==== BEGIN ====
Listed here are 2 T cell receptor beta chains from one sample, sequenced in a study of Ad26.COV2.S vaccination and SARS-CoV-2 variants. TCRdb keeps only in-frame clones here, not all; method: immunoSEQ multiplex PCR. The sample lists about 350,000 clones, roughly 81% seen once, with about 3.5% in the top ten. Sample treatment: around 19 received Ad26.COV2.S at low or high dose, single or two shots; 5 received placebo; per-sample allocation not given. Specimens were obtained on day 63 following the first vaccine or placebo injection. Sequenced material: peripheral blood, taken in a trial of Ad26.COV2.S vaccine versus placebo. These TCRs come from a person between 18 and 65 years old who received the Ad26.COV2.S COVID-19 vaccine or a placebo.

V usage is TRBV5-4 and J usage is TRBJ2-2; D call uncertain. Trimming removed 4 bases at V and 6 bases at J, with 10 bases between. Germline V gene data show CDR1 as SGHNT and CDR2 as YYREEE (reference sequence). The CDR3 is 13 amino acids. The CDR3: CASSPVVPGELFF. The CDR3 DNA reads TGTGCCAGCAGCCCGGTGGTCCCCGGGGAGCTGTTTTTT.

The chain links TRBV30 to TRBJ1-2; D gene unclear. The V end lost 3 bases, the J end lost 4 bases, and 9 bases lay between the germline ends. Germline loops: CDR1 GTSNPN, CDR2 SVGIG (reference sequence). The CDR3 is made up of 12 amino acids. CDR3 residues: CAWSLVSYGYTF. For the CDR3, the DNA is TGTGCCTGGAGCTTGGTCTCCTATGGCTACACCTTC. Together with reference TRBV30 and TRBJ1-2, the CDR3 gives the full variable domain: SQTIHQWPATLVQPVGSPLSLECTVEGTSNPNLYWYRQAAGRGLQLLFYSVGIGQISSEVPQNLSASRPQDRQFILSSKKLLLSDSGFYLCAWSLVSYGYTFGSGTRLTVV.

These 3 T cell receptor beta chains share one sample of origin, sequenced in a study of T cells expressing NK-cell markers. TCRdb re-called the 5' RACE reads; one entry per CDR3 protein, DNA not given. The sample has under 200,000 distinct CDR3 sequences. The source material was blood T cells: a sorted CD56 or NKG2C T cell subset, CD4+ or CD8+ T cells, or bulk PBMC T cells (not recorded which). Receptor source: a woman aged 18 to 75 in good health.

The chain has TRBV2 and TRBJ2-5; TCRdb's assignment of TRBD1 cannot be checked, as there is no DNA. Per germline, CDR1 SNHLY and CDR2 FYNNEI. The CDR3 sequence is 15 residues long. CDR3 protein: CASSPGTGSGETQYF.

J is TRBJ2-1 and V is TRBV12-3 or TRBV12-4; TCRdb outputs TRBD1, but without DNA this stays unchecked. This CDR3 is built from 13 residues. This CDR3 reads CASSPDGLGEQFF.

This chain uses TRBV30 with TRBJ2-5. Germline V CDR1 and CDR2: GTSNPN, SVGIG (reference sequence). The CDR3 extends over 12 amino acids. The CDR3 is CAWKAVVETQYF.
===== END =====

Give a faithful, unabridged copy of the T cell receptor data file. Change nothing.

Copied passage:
Listed here are 2 T cell receptor beta chains from one sample, sequenced in a study of Ad26.COV2.S vaccination and SARS-CoV-2 variants. TCRdb keeps only in-frame clones here, not all; method: immunoSEQ multiplex PCR. The sample lists about 350,000 clones, roughly 81% seen once, with about 3.5% in the top ten. Sample treatment: around 19 received Ad26.COV2.S at low or high dose, single or two shots; 5 received placebo; per-sample allocation not given. Specimens were obtained on day 63 following the first vaccine or placebo injection. Sequenced material: peripheral blood, taken in a trial of Ad26.COV2.S vaccine versus placebo. These TCRs come from a person between 18 and 65 years old who received the Ad26.COV2.S COVID-19 vaccine or a placebo.

V usage is TRBV5-4 and J usage is TRBJ2-2; D call uncertain. Trimming removed 4 bases at V and 6 bases at J, with 10 bases between. Germline V gene data show CDR1 as SGHNT and CDR2 as YYREEE (reference sequence). The CDR3 is 13 amino acids. The CDR3: CASSPVVPGELFF. The CDR3 DNA reads TGTGCCAGCAGCCCGGTGGTCCCCGGGGAGCTGTTTTTT.

The chain links TRBV30 to TRBJ1-2; D gene unclear. The V end lost 3 bases, the J end lost 4 bases, and 9 bases lay between the germline ends. Germline loops: CDR1 GTSNPN, CDR2 SVGIG (reference sequence). The CDR3 is made up of 12 amino acids. CDR3 residues: CAWSLVSYGYTF. For the CDR3, the DNA is TGTGCCTGGAGCTTGGTCTCCTATGGCTACACCTTC. Together with reference TRBV30 and TRBJ1-2, the CDR3 gives the full variable domain: SQTIHQWPATLVQPVGSPLSLECTVEGTSNPNLYWYRQAAGRGLQLLFYSVGIGQISSEVPQNLSASRPQDRQFILSSKKLLLSDSGFYLCAWSLVSYGYTFGSGTRLTVV.

These 3 T cell receptor beta chains share one sample of origin, sequenced in a study of T cells expressing NK-cell markers. TCRdb re-called the 5' RACE reads; one entry per CDR3 protein, DNA not given. The sample has under 200,000 distinct CDR3 sequences. The source material was blood T cells: a sorted CD56 or NKG2C T cell subset, CD4+ or CD8+ T cells, or bulk PBMC T cells (not recorded which). Receptor source: a woman aged 18 to 75 in good health.

The chain has TRBV2 and TRBJ2-5; TCRdb's assignment of TRBD1 cannot be checked, as there is no DNA. Per germline, CDR1 SNHLY and CDR2 FYNNEI. The CDR3 sequence is 15 residues long. CDR3 protein: CASSPGTGSGETQYF.

J is TRBJ2-1 and V is TRBV12-3 or TRBV12-4; TCRdb outputs TRBD1, but without DNA this stays unchecked. This CDR3 is built from 13 residues. This CDR3 reads CASSPDGLGEQFF.

This chain uses TRBV30 with TRBJ2-5. Germline V CDR1 and CDR2: GTSNPN, SVGIG (reference sequence). The CDR3 extends over 12 amino acids. The CDR3 is CAWKAVVETQYF.